Just as I had tried to tell my stomach no, I thought I could say no to my fear of the rain. I could model myself after all the Mumbaikers I saw wandering the streets while they got instantly soaked. I took Phoebe out for a walk on our new street umbrella in hand (can’t throw TOO much caution to the wind). But India once again laughed at me. The elevated pavement did nothing to shield us from the soaking power of passing cars. Phoebe looked up at me like I was a traitor in the ranks. She kept trying to pull me back to our apartment building. Why are you doing this to me, her eyes pleaded. She was soaked completely after just a minute. Indians in rickshaws slowed down as they drove by to watch the crazy white lady walking her tiny dog in the morning’s downpour.

But the sun came out in the form of that tiny dog. Phoebe was the strong one in the face of the chaos. The same dog who had curled up next to me the night before in solidarity came inside from the rains, shook herself off and seemed utterly unfazed. She was happy – she ran across the floor, sliding in the water coming off her own body, completely happy just to be back inside even if she was soaked head to paw. If Phoebe can let the rain roll off her back, figuratively and metaphorically, then so can I.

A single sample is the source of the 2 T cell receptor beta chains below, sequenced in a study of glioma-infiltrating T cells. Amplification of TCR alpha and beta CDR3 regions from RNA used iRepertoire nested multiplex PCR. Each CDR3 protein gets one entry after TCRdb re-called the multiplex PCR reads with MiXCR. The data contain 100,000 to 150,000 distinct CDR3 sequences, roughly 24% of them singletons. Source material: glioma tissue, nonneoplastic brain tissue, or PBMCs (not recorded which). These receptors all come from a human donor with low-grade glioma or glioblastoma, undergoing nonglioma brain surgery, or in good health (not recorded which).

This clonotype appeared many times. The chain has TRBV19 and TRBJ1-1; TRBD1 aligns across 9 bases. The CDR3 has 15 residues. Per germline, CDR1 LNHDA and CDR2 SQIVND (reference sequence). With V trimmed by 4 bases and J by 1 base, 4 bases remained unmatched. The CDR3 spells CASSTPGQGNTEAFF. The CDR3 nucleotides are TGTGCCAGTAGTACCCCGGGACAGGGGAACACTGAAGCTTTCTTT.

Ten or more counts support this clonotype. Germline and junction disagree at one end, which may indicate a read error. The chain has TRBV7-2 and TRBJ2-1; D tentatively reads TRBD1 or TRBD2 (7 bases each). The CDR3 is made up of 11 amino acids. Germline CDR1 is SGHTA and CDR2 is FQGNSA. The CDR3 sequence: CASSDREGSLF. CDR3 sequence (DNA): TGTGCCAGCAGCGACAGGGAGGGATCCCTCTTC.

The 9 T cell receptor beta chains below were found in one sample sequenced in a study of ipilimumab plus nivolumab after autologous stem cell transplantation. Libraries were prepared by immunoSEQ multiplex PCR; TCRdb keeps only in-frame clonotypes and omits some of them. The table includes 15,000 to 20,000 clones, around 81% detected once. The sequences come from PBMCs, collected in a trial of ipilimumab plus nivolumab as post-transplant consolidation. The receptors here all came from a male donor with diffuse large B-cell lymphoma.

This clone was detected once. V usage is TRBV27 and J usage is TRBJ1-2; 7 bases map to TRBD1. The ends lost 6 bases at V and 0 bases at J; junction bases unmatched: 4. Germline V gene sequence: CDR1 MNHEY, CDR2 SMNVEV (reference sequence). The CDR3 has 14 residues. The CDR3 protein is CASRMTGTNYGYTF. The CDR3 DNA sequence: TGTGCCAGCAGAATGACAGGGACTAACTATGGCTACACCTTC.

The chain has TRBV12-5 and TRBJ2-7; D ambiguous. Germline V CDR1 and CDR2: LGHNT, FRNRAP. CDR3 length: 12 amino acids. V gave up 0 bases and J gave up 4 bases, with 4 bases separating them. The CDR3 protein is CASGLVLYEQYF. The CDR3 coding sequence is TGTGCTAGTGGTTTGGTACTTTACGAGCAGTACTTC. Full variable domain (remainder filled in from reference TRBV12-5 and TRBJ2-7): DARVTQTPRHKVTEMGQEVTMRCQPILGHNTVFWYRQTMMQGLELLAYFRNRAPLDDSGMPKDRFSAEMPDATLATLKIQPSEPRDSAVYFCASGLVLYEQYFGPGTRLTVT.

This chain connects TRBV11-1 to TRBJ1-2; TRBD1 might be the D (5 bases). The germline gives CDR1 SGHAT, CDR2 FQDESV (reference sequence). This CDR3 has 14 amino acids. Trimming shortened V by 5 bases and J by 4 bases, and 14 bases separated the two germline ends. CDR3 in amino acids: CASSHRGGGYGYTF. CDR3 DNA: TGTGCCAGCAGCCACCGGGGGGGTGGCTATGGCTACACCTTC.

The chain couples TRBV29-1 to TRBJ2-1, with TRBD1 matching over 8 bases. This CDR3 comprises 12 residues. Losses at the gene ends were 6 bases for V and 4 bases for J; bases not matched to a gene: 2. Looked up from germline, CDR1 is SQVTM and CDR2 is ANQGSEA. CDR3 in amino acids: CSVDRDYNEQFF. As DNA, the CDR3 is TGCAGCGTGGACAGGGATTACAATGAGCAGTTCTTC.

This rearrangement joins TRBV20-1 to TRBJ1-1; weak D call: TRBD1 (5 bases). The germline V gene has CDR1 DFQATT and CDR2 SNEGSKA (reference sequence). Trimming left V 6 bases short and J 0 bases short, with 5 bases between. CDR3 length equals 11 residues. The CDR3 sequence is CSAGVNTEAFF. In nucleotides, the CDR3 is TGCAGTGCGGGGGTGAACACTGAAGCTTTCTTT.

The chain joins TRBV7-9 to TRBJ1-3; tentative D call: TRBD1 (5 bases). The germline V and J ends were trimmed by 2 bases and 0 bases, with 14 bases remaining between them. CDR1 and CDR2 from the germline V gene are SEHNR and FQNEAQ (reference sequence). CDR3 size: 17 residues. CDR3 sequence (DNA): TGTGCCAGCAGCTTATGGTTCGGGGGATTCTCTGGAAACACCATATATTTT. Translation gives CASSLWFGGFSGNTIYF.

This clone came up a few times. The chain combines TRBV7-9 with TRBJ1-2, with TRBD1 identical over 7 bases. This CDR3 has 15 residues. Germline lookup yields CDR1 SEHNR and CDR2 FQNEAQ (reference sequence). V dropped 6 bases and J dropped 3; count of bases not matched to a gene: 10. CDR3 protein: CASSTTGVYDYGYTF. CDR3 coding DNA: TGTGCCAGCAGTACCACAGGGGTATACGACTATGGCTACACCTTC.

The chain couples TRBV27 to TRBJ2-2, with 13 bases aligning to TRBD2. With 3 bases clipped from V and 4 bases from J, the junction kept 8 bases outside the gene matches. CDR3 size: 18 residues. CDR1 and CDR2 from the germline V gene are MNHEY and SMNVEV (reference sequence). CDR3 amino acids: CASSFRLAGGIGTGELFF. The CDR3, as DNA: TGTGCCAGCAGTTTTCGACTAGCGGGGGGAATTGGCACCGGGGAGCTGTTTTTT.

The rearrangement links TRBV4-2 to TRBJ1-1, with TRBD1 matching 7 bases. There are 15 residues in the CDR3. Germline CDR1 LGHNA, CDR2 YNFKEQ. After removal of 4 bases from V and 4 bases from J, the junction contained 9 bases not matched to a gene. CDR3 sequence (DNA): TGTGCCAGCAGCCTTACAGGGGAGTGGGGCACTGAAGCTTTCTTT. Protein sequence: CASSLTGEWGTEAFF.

Bolstered, Daniel and I took to our errands in the rain. We drove a few blocks that had only taken 2 minutes the day before, but now it took 10. The streets were crowded, flooded, and the traffic knew no rules. Everyone was trying to get somewhere and the urgency only crowded and slowed the streets more. We stepped out of the car to go into a store. A car immediately splashed us. We took off our shoes and went inside, soaked. On the way out I went to put my shoes back on only to see that a long worm had coiled its way through my waterproof shoes.

Illness. Rain. India had thrown it all at me today trying to see if I would crack. But I haven’t.  Because today, I stood in my still mostly empty apartment and unloaded groceries that Daniel and Nisha had gone to buy and it started to feel a bit more like home. And Phoebe kept smiling at me.  Bit by bit I’m saying to my new city, “Bring it on”. I just hope that that audacity doesn’t earn me another case of illness.

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It was a moment I’ve been oddly dreading.